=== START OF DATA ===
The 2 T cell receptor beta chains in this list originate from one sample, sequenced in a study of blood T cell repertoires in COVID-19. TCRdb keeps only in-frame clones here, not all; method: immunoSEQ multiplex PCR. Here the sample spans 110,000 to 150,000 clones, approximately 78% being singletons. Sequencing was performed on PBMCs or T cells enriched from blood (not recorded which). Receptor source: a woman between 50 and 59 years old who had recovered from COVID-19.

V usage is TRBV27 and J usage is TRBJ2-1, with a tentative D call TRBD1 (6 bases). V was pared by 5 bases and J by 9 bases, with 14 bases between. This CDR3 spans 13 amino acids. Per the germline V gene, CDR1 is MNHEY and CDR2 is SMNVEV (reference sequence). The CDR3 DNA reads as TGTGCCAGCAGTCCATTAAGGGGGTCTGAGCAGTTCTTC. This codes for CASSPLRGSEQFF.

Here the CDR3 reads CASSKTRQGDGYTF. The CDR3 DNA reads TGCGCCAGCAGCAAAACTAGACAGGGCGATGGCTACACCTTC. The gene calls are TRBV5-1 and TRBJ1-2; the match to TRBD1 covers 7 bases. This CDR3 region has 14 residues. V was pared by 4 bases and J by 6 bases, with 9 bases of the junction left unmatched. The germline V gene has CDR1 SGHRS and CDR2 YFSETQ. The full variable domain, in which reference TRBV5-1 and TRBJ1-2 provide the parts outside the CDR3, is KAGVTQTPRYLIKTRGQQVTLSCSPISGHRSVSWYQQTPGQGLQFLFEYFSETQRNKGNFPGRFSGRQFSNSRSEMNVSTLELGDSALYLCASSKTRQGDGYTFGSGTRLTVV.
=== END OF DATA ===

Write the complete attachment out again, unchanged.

The 2 T cell receptor beta chains in this list originate from one sample, sequenced in a study of blood T cell repertoires in COVID-19. TCRdb keeps only in-frame clones here, not all; method: immunoSEQ multiplex PCR. Here the sample spans 110,000 to 150,000 clones, approximately 78% being singletons. Sequencing was performed on PBMCs or T cells enriched from blood (not recorded which). Receptor source: a woman between 50 and 59 years old who had recovered from COVID-19.

V usage is TRBV27 and J usage is TRBJ2-1, with a tentative D call TRBD1 (6 bases). V was pared by 5 bases and J by 9 bases, with 14 bases between. This CDR3 spans 13 amino acids. Per the germline V gene, CDR1 is MNHEY and CDR2 is SMNVEV (reference sequence). The CDR3 DNA reads as TGTGCCAGCAGTCCATTAAGGGGGTCTGAGCAGTTCTTC. This codes for CASSPLRGSEQFF.

Here the CDR3 reads CASSKTRQGDGYTF. The CDR3 DNA reads TGCGCCAGCAGCAAAACTAGACAGGGCGATGGCTACACCTTC. The gene calls are TRBV5-1 and TRBJ1-2; the match to TRBD1 covers 7 bases. This CDR3 region has 14 residues. V was pared by 4 bases and J by 6 bases, with 9 bases of the junction left unmatched. The germline V gene has CDR1 SGHRS and CDR2 YFSETQ. The full variable domain, in which reference TRBV5-1 and TRBJ1-2 provide the parts outside the CDR3, is KAGVTQTPRYLIKTRGQQVTLSCSPISGHRSVSWYQQTPGQGLQFLFEYFSETQRNKGNFPGRFSGRQFSNSRSEMNVSTLELGDSALYLCASSKTRQGDGYTFGSGTRLTVV.